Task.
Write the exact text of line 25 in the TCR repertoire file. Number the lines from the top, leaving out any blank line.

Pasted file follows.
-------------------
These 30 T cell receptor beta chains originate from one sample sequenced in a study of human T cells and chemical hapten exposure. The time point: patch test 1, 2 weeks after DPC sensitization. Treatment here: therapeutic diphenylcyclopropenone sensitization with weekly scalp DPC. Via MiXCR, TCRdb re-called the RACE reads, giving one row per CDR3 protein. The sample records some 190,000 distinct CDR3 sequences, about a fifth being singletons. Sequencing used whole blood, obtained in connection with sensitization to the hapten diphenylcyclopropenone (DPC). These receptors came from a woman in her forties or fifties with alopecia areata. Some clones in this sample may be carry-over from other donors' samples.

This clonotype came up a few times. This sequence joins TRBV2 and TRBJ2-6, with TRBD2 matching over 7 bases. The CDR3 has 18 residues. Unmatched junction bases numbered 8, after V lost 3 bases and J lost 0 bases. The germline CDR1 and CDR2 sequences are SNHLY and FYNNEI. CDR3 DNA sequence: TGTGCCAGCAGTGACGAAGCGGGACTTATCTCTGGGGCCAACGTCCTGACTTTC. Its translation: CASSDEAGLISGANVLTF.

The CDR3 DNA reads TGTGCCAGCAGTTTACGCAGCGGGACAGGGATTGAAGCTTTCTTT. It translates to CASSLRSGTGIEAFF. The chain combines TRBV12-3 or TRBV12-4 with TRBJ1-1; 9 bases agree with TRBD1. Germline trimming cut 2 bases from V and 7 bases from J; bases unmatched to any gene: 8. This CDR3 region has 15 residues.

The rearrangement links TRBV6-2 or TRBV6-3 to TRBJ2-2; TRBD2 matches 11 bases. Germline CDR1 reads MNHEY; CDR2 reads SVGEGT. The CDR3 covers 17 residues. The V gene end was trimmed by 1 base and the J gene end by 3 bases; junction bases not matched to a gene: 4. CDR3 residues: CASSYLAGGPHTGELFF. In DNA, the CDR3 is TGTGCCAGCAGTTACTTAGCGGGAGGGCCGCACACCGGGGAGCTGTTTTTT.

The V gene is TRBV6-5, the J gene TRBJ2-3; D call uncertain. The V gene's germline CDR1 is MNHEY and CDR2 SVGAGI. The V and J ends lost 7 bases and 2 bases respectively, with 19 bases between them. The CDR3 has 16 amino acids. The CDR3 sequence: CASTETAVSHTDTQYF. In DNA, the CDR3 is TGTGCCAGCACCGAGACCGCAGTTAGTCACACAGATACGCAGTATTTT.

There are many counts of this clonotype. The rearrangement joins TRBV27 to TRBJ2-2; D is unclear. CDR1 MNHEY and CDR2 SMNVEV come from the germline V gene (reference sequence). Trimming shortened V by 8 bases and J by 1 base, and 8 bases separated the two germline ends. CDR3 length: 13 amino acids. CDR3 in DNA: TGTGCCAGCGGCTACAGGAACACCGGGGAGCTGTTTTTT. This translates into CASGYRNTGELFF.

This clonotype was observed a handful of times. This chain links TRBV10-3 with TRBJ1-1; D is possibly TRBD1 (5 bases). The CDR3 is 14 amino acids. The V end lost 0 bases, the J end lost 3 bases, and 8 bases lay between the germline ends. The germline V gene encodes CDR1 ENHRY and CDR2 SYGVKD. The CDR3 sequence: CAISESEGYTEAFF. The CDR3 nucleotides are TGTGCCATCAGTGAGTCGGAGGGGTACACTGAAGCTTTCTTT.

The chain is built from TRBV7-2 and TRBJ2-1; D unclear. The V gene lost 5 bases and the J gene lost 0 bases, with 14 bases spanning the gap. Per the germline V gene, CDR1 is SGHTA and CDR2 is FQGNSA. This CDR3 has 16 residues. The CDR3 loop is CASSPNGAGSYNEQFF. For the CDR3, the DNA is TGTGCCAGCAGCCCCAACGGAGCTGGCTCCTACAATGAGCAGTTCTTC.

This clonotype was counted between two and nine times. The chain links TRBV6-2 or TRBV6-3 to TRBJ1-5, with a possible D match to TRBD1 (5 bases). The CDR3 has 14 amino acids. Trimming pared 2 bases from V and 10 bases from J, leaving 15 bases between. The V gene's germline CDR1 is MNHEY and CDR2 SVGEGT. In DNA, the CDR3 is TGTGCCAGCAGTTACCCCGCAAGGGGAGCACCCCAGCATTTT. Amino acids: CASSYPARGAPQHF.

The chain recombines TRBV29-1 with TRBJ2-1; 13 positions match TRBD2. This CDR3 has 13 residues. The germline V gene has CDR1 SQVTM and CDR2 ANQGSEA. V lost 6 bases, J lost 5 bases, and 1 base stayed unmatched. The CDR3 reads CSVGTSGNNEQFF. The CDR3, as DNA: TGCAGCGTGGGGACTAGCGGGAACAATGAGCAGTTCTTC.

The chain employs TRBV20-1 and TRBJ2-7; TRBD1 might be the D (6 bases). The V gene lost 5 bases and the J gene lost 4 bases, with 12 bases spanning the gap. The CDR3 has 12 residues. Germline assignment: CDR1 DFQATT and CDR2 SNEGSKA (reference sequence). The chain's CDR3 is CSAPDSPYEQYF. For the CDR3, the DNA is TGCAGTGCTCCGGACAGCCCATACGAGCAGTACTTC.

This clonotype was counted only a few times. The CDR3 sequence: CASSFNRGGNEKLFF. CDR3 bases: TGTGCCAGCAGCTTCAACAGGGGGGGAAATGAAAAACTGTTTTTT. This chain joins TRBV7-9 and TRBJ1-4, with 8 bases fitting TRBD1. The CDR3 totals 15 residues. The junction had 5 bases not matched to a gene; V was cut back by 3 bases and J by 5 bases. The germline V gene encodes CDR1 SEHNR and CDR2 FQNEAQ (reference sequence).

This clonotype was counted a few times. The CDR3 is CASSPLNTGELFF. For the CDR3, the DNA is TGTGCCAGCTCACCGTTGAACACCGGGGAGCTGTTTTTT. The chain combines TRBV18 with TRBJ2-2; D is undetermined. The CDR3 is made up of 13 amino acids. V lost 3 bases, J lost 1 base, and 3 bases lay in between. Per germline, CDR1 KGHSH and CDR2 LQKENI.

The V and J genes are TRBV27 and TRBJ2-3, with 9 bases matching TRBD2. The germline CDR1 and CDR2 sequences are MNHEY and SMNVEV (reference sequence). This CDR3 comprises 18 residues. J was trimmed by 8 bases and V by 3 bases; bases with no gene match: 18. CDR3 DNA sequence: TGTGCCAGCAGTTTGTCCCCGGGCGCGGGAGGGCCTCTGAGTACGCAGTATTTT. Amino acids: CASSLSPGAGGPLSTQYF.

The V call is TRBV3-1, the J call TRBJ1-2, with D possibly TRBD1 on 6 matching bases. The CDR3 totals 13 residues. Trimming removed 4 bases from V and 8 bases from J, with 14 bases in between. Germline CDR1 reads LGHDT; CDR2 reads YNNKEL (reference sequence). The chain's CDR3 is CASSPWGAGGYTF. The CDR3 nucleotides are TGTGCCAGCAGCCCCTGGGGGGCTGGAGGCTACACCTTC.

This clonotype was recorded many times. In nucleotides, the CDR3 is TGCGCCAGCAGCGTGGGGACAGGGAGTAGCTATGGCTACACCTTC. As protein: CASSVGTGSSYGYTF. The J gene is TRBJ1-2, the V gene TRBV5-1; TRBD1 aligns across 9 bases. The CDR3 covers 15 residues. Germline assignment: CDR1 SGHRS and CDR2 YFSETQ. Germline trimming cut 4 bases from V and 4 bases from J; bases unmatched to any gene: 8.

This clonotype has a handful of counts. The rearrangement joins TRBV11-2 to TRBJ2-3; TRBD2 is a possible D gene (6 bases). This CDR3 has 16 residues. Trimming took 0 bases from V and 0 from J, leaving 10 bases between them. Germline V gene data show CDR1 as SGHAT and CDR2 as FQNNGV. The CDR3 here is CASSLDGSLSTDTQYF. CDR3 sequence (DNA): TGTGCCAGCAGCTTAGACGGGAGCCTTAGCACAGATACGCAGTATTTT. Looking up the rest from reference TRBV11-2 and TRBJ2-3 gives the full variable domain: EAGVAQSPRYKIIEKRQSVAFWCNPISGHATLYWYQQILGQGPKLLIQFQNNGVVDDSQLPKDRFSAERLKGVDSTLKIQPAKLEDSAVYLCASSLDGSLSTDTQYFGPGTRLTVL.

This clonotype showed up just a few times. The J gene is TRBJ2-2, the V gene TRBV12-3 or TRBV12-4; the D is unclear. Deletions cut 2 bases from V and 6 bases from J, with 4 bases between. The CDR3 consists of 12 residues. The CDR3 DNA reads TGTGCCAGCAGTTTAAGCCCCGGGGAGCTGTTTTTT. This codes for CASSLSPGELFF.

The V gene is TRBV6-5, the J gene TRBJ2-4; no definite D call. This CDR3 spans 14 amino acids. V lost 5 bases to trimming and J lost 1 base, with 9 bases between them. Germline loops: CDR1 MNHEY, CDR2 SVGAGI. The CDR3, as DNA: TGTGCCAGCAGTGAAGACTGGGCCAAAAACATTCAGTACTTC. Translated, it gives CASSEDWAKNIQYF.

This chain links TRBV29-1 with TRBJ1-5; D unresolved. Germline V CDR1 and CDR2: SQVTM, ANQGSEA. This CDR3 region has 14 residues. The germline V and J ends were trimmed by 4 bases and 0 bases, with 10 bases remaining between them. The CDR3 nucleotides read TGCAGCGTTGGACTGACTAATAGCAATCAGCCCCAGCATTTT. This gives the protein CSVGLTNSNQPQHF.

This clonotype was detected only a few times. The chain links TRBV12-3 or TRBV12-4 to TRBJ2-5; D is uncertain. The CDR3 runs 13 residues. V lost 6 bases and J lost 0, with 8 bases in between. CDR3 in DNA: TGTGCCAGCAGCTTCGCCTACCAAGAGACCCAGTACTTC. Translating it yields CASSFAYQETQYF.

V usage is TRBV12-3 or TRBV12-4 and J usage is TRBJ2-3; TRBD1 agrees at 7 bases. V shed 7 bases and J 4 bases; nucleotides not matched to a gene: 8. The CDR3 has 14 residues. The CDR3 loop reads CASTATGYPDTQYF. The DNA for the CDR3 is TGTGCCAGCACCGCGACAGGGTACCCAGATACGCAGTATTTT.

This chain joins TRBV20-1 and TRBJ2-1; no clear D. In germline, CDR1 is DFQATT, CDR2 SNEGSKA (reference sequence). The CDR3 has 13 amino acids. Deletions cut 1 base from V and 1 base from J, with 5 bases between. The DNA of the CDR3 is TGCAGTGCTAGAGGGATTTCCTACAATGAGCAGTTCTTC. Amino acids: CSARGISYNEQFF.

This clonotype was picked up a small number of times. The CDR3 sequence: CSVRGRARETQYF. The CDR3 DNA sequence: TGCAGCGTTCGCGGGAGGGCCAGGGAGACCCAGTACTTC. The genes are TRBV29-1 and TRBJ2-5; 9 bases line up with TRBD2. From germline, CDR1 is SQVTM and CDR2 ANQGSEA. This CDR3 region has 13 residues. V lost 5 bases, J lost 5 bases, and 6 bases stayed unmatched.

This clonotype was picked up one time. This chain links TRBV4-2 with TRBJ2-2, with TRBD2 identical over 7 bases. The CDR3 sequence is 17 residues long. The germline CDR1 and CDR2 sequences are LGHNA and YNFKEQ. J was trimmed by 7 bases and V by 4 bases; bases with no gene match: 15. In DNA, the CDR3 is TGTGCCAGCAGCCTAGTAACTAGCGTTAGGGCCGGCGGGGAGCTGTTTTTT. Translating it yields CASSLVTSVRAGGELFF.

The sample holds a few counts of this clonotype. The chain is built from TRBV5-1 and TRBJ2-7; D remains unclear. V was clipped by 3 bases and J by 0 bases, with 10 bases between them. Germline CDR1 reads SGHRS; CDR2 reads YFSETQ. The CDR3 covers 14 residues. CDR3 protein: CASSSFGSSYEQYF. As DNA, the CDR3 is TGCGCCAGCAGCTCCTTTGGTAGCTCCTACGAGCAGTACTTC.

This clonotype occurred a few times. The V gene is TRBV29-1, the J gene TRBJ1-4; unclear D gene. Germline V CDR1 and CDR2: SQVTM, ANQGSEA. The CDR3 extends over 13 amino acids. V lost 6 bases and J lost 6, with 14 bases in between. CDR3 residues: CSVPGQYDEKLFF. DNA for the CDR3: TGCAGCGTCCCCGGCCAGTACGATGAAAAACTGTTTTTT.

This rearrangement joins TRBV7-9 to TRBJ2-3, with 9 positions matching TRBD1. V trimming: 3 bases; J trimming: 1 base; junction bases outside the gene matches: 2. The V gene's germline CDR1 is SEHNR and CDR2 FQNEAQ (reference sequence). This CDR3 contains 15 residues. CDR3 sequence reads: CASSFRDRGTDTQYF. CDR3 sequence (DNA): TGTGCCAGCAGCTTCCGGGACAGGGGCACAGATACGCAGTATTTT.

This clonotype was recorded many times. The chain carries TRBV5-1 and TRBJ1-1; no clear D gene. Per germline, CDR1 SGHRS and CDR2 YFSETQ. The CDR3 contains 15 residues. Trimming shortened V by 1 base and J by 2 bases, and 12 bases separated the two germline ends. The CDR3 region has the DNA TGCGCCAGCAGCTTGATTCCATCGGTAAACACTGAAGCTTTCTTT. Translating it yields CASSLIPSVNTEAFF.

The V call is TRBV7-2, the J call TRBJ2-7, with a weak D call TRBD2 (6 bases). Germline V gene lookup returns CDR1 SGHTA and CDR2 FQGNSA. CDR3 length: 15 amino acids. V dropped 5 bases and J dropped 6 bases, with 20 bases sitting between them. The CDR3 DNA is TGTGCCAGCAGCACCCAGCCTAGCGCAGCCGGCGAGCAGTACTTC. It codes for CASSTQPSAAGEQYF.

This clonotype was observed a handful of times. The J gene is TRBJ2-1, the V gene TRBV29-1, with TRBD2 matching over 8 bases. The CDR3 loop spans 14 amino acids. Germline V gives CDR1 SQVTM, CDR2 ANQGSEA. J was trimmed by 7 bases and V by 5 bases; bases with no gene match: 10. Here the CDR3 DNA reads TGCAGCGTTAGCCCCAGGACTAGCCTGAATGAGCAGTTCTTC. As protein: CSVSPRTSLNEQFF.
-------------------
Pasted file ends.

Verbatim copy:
This clonotype was picked up one time. This chain links TRBV4-2 with TRBJ2-2, with TRBD2 identical over 7 bases. The CDR3 sequence is 17 residues long. The germline CDR1 and CDR2 sequences are LGHNA and YNFKEQ. J was trimmed by 7 bases and V by 4 bases; bases with no gene match: 15. In DNA, the CDR3 is TGTGCCAGCAGCCTAGTAACTAGCGTTAGGGCCGGCGGGGAGCTGTTTTTT. Translating it yields CASSLVTSVRAGGELFF.